Sex, crime and boredom keep youths from classes

November 15, 1991|By Ginger Thompson

There are no mirrors in many of the girls' bathrooms at Northwestern High School. Yet when 17-year-old Heather Kinlein walks into one, she sees reflections of herself when she was younger -- freshman girls skipping class.

A few years ago, she was one of the staggering number of Baltimore high school students who miss more than a month of school each year. She was expelled, had a baby and struggled to persuade school administrators to let her back in school. She will graduate this school year.

"I just didn't see the importance of going to school," she said. "Sometimes I would come in the morning but then ditch classes I didn't like and sit in the bathroom."

She doesn't share her story with the younger girls she sees lounging on the bathroom windowsills. But before leaving she says, "There are some people around here who are going to be underclassmen for a long time."

"They just give me dirty looks," she said.

Truancy is one of the schools' most stubborn problems. Last year, 18.5 percent of the city's 108,000 students missed more than 36 days of school. Close to 60 percent of Northwestern High School's students missed more than 20 days last year. Their reasons were varied.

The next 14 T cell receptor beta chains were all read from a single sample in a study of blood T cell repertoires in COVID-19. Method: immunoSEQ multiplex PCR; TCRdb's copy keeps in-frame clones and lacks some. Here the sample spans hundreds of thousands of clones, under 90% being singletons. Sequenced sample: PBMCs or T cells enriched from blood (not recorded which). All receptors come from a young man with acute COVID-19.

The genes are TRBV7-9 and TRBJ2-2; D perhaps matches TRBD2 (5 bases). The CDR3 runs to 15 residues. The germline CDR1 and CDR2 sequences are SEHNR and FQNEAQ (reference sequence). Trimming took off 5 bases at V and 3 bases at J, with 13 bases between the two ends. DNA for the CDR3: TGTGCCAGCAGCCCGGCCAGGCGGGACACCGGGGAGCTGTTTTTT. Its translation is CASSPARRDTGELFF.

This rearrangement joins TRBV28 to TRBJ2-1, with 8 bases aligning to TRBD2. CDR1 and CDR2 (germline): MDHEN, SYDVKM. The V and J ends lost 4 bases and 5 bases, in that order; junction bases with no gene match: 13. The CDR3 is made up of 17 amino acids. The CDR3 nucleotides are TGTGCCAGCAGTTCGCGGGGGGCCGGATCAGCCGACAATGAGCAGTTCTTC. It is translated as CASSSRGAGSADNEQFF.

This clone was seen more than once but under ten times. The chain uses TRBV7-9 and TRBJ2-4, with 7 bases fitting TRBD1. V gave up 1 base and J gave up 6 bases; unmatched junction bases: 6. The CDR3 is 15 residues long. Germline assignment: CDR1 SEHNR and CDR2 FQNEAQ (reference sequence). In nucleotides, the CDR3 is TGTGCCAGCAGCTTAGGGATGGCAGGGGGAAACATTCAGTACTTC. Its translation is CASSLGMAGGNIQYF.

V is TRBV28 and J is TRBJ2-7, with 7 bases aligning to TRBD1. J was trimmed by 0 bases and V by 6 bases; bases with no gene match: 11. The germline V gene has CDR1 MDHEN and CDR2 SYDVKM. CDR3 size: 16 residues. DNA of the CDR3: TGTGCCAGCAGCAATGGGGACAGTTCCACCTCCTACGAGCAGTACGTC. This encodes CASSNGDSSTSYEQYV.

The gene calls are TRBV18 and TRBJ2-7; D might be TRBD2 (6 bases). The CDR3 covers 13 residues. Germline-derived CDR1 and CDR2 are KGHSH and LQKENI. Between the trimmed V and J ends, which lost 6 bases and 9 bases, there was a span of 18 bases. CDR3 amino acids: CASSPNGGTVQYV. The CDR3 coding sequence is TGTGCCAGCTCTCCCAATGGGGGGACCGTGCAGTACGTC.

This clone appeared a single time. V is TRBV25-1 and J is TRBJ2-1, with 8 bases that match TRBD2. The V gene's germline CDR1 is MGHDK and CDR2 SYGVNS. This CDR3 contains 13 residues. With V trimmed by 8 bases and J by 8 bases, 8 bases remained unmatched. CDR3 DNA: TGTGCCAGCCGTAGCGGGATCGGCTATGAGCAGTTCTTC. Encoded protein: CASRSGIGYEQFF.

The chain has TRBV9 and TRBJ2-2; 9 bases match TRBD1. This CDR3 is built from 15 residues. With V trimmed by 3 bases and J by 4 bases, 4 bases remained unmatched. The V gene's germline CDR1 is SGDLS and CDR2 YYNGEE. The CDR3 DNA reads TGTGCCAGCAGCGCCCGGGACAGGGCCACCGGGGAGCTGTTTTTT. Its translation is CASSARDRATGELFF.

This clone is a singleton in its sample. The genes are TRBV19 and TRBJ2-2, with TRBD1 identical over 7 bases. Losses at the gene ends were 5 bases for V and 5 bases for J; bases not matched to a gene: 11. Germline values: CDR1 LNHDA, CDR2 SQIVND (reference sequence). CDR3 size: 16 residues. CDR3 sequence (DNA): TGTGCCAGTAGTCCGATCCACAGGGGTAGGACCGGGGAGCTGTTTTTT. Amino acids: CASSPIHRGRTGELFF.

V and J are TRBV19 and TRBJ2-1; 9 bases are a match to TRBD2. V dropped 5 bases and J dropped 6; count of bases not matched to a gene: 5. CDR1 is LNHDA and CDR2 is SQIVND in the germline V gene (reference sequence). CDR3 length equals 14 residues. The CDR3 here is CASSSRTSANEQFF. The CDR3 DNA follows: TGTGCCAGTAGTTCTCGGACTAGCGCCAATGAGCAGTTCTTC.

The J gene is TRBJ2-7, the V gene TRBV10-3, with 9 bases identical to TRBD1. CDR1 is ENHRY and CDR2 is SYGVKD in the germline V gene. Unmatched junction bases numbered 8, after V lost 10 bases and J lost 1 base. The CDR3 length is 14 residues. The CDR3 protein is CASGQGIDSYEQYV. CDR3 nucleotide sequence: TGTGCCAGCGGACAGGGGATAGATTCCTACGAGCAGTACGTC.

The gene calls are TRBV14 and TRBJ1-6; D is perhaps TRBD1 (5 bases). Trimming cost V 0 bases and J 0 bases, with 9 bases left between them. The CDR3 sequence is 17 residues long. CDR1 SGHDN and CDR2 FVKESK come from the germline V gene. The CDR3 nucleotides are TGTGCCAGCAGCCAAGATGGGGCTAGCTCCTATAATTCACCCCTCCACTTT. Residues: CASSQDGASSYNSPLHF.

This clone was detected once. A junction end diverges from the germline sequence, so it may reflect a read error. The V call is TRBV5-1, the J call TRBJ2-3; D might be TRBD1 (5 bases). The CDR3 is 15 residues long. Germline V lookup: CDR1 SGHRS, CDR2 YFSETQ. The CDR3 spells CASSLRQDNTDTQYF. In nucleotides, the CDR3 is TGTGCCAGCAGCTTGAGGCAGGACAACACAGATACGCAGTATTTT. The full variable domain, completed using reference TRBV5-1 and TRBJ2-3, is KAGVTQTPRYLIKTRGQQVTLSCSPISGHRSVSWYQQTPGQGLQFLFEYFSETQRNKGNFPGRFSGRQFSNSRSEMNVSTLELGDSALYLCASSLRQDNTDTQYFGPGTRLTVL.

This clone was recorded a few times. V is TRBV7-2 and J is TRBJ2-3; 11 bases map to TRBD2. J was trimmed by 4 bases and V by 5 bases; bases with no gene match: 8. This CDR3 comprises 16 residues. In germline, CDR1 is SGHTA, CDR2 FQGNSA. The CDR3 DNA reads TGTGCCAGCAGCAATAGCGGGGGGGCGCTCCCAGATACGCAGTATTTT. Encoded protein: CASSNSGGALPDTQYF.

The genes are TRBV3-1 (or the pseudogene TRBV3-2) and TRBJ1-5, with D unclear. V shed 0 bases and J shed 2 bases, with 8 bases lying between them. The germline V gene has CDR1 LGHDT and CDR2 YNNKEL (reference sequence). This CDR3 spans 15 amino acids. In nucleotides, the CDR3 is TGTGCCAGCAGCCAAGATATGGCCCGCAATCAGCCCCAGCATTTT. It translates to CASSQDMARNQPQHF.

"Sex," said Duane Evans, a 17-year-old sophomore at Northwestern. "I missed a lot of school because I was hanging out with this girl who stayed home all the time. So I stayed home with her."

Duane said that when he wasn't with his girlfriend he was with drug dealers who enticed him with cars and money. Eventually, he said, he was arrested for assault and sent to a juvenile detention center in West Virginia.

"See, here I am with the fellows," Duane said, pulling out a Polaroid snapshot from the front pocket of his overalls. "I missed a lot of school last year because I was locked up."

Angela Harcum, a 14-year-old freshman at Northwestern, said more students would go to school if teachers made classes more interesting. "Sometimes the teachers just lecture, or they hand out a work sheet, but they don't really talk to us," she said. "And then, if you don't make good grades, they look down on you. Who wants to come to a place like that?"

Although many students skip school during personal crises, Diana Boyd, a Western High School senior, sees her all-girl school as a refuge.

"I was thinking about staying home when my dad went into a mental hospital," said the captain of Western's swimming team. "But then I thought: If I come to school, maybe someone would say something to make me feel better."

Thetius Cotton, another Western senior, has no desire to cut school. She aims for perfect attendance.

"I know people in my family who haven't succeeded, and I want to succeed," she said.

Students such as Thetius inspire teachers.

Gregory Mank, an English teacher at Northwestern, uses his theater training to bring life to Shakespeare in hopes that his students will enjoy learning and come back.

He prefers playing to a full house. It is "demoralizing" to come into a half-empty classroom, he said, but "as long as somebody's here, somebody wants to learn, then I feel I can brave it out for those few souls."

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